The bridge was constructed in 1890 by British engineers. This was a time when the trains operating on the route were few and far in between. And they ran at much lower speeds and weighed far less. The wooden sleepers and other construction materials that were used during the period are no longer available. This makes maintenance a difficult task, says Deepak Ketwal, a local railwayman who has been working in the Ratlam division for the past 25 years.
The life of a bridge is about 100 years, he adds, qualifying quickly, “But we are taking all measures to avoid any disaster.” Prem Singh, a resident of Ramgarh, the nearest village about two kilometres from the bridge, says the bridge had become very weak. It shakes and makes terrifying sounds when a train runs on it. The new bridge has been in construction for the past three-four years, but is not yet operational. There are around 50 villages on the banks of the Mahi. The villagers are mostly Bhil tribals; farming is the prime occupation.
The bolts that secure the bridge have become loose and the sleepers are being tightened using wires, Prem Singh added. The sleepers are shaking even when people walk on the bridge. Joadiya, 35, is posted as a guard on the bridge. He says he’s scared every time a train crosses the bridge, even if it moves at a very slow speed. The river runs deep and there is no arrangement to meet any eventuality, he says. The bridge is inaccessible by road. One has to walk about two km through a bushy, undulating landscape to reach it. This means that if an accident were to occur, coordinating and carrying out relief and rescue would be a daunting task.
Railway officials counter the criticism by saying that tens of thousands of rail bridges on the Indian railway system are more than a century old. And these bridges are safe for train operations. Work on bridges is undertaken on the basis of their physical condition as ascertained during regular inspections carried out in the field and not on the question of age. All old bridges, therefore, don’t merit rehabilitation. And Bhairongarh bridge is a case in point. According to Prem Kumar Sharma, the public relations officer at the Ratlam division, the bridge is perfectly safe. “There is absolutely no risk involved. And in any case, the new bridge will become functional in a month and a half,” he says. The bridge is so safe that even trains like the Rajdhani pass over it, he adds by way of justification.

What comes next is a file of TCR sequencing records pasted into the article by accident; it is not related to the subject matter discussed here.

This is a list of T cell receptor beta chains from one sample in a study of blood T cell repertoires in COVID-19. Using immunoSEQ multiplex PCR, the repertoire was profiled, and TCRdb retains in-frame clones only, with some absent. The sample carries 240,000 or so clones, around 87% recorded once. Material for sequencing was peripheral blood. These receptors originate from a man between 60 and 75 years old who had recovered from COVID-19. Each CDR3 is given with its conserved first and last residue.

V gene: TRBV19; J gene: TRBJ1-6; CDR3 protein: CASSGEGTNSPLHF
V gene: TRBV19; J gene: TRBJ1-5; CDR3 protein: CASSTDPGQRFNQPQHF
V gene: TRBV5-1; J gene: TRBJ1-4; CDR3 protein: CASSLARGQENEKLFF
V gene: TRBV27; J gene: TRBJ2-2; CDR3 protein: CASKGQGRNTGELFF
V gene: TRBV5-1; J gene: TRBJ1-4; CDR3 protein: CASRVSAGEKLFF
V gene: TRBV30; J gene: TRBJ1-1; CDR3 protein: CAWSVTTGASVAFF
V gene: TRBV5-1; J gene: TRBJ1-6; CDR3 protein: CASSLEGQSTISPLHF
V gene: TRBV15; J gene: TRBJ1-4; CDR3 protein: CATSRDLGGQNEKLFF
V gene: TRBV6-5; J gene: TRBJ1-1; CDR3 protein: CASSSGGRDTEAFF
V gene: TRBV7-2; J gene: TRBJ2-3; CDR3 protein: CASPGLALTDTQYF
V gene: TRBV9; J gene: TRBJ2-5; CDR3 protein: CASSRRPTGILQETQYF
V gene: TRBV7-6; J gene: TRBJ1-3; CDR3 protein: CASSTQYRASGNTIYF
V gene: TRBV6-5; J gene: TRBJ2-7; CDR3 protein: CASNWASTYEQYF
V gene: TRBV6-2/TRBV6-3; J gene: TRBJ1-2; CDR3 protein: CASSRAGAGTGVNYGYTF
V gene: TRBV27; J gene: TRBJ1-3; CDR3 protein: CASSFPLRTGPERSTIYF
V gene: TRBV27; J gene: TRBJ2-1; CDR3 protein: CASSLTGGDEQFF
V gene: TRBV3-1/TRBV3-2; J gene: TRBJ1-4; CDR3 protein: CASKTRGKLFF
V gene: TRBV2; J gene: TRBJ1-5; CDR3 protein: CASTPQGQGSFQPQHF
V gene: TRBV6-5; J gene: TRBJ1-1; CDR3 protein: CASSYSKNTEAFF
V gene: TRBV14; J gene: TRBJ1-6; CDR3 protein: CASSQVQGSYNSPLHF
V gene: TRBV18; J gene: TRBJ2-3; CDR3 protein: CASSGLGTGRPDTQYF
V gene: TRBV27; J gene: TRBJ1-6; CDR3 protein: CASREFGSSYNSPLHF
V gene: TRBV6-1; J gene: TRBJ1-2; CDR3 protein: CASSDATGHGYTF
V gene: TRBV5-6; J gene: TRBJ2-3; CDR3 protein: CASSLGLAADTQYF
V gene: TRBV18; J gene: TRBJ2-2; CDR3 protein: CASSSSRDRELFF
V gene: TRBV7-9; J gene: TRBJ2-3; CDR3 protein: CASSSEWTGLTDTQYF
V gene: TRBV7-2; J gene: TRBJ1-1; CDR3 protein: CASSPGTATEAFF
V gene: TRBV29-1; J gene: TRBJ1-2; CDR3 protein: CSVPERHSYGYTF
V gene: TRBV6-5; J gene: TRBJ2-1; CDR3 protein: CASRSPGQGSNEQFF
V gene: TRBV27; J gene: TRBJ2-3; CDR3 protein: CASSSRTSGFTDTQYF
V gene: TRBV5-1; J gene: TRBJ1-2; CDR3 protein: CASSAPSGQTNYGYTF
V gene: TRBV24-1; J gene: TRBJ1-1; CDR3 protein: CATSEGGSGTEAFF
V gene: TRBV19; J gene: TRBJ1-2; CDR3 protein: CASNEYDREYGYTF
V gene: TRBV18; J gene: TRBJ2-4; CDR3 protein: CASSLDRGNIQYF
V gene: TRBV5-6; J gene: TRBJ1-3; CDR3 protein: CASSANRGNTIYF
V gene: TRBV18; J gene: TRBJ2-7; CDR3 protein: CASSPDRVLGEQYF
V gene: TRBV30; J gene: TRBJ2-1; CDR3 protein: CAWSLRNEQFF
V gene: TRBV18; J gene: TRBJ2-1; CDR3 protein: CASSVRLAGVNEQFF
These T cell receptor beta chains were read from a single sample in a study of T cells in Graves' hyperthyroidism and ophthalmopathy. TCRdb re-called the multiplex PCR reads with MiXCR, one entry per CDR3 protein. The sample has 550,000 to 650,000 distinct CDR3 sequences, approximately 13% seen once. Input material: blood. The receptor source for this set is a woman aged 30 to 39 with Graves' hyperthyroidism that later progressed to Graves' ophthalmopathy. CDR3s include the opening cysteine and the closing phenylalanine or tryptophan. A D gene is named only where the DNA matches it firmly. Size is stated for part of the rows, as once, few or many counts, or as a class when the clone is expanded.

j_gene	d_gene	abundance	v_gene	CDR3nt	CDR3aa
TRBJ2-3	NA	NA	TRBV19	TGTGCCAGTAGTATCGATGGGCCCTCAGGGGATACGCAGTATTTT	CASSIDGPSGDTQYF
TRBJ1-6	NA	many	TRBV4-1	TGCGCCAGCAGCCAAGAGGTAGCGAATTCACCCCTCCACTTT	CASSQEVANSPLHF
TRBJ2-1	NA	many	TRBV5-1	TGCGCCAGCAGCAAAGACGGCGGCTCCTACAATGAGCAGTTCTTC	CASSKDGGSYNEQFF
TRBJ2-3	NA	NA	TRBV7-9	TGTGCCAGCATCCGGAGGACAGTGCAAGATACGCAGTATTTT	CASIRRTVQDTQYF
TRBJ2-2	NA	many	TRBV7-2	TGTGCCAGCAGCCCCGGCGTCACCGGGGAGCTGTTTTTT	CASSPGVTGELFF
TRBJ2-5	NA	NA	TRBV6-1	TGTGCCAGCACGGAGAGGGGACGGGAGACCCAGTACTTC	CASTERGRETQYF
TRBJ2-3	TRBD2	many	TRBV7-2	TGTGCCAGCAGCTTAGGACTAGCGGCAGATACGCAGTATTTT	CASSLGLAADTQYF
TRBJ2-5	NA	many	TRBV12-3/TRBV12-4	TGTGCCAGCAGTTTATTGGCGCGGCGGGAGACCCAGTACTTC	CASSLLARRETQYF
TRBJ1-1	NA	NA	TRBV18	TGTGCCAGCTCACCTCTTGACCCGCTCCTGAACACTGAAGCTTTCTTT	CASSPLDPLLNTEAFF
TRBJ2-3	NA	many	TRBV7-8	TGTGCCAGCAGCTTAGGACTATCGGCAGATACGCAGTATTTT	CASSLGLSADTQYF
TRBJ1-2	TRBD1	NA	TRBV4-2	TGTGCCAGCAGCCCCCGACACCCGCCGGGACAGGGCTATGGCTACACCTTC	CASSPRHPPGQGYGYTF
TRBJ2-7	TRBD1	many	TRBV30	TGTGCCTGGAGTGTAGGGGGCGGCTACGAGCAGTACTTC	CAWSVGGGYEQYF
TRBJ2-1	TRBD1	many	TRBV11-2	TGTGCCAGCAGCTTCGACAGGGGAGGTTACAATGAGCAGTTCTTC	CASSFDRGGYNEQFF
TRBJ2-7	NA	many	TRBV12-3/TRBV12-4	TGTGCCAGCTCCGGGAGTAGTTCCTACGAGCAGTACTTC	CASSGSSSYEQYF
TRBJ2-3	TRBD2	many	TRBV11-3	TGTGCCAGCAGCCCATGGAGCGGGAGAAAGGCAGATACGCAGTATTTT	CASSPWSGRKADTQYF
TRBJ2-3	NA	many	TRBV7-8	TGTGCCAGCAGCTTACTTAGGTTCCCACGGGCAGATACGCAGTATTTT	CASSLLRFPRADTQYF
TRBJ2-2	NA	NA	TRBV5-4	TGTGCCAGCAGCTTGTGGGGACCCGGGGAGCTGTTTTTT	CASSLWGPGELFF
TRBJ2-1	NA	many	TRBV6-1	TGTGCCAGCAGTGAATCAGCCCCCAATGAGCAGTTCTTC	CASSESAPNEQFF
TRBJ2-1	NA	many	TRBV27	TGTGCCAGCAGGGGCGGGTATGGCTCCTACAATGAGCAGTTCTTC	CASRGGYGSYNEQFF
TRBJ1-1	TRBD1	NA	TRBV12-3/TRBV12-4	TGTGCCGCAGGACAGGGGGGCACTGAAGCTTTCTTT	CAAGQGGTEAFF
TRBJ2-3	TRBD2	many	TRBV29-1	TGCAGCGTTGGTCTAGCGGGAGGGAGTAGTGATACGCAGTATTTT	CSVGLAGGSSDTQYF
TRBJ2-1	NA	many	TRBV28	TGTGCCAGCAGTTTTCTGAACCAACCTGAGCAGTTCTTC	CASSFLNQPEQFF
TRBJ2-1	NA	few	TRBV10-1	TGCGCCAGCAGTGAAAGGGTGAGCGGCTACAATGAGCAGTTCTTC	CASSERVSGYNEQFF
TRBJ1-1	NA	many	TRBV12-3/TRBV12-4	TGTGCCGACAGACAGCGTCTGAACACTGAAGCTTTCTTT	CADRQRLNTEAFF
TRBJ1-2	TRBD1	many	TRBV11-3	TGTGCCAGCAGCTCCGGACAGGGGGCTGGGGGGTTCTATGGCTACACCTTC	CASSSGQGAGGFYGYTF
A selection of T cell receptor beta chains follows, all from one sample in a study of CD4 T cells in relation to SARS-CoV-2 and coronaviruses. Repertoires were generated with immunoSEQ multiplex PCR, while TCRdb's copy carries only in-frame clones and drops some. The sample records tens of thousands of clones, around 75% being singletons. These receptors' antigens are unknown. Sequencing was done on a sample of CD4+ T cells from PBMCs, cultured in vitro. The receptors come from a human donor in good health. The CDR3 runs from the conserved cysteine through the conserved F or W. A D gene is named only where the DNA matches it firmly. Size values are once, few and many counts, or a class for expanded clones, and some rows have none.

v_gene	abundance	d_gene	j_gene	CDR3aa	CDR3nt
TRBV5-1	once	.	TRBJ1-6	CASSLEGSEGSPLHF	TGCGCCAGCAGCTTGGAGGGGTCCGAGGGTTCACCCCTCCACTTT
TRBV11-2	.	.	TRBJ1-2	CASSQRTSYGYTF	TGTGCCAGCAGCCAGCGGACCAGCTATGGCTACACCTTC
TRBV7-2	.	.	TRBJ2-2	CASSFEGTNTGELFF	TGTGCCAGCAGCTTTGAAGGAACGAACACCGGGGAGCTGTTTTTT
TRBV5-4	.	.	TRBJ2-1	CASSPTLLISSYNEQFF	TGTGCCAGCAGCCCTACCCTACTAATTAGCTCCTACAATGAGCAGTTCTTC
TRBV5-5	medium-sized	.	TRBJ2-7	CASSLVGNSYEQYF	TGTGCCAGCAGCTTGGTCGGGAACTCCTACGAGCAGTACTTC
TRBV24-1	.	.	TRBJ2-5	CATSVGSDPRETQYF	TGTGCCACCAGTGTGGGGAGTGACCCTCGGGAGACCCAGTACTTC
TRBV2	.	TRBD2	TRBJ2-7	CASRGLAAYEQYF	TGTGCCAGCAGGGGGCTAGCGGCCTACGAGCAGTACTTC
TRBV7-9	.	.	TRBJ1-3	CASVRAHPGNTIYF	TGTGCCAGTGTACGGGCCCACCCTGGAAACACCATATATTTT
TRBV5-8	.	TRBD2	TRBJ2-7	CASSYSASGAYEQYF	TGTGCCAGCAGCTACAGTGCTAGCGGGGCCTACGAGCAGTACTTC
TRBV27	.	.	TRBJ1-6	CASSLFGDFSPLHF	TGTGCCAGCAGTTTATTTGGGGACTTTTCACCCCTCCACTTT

With all the ‘down’ trains from Mumbai running over the bridge en route to Delhi, it is a confidence on which hinges the lives of thousands of passengers being ferried across the Mahi daily.
Not replacing a colonial-era bridge, even when it’s not in good shape, is plain callous (Next Stop: Decrepitude, Mar 4). How about bridges built by Indians after 1947? How many of those are distressed?
How about the bridges built by Indians after 1947? How many of those are already distressed?
I remember seing some years ago in the Hindu photographs of two railway bridges near Chennai which had been hit by a cyclone. The "old" bridge built a century earlier was undamaged (at least visually) while the replacement was a heap of twisted metal.
I am surprised.
I thought the great secular giant Shri Laloo Yadavji, under the inspiring leadership of Shri Manmohan Singhji and The Itallion Empress ji, had transformed the Indian Railways and made it envy of the world. He was invited all over the world including at universities like Harvard to reveal the secrets of his wisdom.